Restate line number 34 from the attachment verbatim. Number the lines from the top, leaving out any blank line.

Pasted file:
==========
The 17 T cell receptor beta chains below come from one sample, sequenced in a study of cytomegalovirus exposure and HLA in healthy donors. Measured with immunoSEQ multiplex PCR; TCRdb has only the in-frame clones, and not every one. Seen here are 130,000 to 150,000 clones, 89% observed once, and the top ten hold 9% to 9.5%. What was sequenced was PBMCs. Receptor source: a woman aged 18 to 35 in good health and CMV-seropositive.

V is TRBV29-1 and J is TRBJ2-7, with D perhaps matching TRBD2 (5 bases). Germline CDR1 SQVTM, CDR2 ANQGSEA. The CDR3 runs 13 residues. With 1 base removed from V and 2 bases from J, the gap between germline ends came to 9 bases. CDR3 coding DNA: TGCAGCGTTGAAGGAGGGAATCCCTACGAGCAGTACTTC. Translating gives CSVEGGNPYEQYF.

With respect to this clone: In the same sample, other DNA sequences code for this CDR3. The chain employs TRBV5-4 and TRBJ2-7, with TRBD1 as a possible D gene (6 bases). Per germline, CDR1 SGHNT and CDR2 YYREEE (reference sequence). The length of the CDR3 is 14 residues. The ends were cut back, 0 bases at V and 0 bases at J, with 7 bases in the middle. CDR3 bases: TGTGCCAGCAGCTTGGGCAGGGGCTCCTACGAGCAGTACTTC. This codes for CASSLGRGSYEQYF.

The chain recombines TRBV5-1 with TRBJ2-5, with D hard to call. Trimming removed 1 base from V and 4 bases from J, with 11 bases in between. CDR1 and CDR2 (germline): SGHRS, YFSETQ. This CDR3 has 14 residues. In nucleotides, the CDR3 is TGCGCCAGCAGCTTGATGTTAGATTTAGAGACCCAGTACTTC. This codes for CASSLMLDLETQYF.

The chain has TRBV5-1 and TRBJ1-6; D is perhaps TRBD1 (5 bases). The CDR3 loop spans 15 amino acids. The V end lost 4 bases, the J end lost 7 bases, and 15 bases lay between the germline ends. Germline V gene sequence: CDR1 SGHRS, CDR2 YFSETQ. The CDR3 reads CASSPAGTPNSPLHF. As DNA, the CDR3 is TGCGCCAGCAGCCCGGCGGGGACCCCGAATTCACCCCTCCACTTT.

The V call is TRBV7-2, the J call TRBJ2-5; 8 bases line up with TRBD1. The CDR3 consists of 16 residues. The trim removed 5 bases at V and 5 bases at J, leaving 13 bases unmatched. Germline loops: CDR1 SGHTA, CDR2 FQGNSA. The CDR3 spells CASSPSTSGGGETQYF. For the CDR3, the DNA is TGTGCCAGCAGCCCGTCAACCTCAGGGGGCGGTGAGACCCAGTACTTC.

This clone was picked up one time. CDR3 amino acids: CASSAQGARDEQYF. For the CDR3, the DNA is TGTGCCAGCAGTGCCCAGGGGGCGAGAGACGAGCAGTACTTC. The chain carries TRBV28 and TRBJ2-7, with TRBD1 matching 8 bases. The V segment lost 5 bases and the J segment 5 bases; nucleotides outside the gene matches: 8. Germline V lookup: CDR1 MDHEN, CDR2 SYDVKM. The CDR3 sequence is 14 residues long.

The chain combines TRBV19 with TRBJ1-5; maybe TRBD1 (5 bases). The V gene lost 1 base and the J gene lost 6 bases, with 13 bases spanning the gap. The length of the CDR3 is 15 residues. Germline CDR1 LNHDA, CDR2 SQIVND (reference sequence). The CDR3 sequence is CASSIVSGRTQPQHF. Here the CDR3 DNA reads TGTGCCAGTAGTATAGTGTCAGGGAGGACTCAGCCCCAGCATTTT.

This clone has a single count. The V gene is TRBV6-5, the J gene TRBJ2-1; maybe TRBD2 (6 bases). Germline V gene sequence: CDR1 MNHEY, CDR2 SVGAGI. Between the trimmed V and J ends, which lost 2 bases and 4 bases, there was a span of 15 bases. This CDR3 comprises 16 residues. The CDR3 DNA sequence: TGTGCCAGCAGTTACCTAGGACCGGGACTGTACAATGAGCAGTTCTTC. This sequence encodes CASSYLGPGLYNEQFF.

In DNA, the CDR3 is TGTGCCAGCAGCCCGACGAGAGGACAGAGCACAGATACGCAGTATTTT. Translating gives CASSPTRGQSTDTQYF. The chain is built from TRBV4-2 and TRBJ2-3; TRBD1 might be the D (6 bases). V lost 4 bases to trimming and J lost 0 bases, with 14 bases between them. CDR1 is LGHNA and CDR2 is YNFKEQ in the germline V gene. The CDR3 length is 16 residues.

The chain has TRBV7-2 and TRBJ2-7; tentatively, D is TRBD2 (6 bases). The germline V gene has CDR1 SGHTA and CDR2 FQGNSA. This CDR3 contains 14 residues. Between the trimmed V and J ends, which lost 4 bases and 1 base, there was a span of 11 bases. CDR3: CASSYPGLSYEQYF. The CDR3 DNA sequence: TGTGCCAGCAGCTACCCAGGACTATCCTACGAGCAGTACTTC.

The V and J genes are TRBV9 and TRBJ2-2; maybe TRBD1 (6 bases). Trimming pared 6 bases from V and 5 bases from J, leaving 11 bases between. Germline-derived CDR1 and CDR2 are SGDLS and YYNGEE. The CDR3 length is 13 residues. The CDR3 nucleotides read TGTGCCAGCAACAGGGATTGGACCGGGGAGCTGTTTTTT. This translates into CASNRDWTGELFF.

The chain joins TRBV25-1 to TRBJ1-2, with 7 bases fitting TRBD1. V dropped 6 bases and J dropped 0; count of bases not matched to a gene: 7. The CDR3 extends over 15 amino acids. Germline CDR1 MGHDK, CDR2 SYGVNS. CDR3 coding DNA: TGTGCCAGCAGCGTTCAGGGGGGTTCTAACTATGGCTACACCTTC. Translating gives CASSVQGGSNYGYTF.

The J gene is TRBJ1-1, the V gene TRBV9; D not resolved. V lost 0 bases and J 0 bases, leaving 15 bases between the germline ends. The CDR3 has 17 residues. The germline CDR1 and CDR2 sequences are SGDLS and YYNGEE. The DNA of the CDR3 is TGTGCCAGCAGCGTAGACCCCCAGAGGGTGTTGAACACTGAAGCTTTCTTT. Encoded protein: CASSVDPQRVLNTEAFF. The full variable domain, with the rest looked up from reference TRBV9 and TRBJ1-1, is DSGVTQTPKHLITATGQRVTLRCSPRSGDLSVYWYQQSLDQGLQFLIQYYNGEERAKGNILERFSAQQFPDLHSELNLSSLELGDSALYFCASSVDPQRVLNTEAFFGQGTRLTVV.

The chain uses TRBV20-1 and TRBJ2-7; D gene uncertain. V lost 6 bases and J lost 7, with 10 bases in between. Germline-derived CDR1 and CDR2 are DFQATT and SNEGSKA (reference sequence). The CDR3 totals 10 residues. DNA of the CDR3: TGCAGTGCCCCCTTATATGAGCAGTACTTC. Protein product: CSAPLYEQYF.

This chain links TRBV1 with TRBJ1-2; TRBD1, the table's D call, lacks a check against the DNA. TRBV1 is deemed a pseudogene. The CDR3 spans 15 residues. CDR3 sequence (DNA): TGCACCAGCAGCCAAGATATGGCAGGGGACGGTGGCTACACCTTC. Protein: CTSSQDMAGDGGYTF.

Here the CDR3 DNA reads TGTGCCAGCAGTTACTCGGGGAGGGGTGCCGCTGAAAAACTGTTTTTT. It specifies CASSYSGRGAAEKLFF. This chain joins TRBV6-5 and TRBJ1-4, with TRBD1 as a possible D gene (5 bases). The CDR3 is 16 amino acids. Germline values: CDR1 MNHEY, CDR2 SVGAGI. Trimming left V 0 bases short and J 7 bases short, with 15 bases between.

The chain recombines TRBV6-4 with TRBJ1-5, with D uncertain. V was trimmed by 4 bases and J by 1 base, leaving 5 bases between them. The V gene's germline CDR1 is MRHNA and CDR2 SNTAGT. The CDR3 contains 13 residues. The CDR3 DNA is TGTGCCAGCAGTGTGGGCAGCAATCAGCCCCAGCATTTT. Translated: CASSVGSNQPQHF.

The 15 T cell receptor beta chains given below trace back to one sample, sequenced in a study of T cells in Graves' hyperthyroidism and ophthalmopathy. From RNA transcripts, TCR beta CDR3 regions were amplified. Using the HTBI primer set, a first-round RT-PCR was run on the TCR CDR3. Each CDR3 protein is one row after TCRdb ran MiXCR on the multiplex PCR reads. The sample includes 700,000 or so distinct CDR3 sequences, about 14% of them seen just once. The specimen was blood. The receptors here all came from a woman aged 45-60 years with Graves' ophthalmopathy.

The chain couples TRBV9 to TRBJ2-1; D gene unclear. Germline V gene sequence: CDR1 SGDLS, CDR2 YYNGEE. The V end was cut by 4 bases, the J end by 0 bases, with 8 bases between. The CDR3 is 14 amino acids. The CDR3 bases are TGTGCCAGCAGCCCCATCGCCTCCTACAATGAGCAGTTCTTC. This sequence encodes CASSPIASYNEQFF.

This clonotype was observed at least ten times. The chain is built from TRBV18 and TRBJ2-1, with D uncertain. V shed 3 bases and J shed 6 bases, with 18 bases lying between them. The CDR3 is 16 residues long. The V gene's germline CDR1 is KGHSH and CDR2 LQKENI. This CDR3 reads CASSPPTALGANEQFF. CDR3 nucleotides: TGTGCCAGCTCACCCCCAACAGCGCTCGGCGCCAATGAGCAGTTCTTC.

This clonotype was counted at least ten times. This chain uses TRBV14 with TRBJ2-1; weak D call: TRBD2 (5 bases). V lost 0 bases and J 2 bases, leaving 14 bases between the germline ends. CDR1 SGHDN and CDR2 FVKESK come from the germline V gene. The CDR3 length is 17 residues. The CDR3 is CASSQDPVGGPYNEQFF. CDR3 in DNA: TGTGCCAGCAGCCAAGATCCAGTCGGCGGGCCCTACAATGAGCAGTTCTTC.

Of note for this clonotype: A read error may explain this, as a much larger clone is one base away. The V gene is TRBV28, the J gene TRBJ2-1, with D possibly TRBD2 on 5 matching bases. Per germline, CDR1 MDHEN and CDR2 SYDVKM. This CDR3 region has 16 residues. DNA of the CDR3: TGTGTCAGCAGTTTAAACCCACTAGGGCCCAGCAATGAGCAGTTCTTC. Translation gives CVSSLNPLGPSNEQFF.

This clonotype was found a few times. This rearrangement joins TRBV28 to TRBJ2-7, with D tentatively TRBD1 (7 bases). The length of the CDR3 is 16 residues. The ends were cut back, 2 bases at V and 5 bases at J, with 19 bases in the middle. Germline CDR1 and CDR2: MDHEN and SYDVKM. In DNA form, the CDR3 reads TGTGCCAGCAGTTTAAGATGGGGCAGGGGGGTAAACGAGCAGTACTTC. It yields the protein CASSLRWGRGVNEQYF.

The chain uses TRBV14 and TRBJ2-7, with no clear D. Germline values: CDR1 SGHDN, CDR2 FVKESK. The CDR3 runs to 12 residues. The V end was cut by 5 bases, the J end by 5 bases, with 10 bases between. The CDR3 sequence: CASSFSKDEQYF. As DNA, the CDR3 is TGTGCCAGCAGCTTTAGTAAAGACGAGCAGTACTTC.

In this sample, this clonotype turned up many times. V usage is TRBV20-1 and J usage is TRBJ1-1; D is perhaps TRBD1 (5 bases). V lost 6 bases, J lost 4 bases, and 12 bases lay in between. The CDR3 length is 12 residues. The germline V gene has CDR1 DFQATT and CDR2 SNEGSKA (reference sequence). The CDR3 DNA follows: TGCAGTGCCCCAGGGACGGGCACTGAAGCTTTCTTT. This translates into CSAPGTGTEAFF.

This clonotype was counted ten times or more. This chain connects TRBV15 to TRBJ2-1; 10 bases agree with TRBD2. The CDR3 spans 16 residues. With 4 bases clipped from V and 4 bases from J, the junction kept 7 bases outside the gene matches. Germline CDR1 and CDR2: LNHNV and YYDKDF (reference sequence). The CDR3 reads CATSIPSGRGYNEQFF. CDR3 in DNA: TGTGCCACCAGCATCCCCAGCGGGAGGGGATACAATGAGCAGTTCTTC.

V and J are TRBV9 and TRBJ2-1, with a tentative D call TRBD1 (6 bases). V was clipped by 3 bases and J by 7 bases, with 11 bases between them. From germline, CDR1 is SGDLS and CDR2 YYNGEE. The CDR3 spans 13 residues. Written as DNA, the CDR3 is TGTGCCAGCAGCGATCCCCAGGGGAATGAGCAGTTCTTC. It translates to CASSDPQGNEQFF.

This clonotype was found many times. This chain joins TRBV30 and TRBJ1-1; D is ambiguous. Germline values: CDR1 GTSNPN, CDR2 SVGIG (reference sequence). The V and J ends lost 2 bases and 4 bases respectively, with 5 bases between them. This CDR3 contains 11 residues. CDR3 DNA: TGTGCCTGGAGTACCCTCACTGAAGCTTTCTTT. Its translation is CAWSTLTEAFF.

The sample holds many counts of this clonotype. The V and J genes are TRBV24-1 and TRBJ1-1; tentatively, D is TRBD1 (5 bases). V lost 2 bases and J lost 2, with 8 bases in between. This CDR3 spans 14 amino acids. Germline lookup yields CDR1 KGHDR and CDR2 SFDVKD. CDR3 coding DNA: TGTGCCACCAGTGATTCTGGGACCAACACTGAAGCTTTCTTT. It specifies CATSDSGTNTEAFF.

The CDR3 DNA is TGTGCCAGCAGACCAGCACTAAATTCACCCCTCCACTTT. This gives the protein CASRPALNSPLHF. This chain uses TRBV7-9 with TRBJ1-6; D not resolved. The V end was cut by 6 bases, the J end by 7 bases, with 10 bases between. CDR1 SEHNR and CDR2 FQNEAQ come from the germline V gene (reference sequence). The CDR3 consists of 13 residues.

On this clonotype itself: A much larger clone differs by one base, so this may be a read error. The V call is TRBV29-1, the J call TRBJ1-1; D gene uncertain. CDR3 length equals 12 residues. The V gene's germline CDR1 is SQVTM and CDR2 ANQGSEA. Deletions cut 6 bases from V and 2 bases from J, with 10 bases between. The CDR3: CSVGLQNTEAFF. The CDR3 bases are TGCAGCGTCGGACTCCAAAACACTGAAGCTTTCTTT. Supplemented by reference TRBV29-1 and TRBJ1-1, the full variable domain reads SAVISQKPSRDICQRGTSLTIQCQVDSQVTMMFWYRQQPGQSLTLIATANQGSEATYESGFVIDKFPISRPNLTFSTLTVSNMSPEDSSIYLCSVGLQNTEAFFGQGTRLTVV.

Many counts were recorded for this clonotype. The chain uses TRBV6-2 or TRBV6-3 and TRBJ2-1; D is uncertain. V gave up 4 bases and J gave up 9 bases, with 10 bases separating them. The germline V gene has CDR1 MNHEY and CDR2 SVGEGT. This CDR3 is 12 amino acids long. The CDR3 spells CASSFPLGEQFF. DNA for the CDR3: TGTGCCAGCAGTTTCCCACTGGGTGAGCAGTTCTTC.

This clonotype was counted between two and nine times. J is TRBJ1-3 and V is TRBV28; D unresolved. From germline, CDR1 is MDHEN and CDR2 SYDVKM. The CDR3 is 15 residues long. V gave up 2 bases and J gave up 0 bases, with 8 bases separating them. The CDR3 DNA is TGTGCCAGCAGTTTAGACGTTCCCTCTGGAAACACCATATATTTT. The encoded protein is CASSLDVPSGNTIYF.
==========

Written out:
This clonotype was counted between two and nine times. J is TRBJ1-3 and V is TRBV28; D unresolved. From germline, CDR1 is MDHEN and CDR2 SYDVKM. The CDR3 is 15 residues long. V gave up 2 bases and J gave up 0 bases, with 8 bases separating them. The CDR3 DNA is TGTGCCAGCAGTTTAGACGTTCCCTCTGGAAACACCATATATTTT. The encoded protein is CASSLDVPSGNTIYF.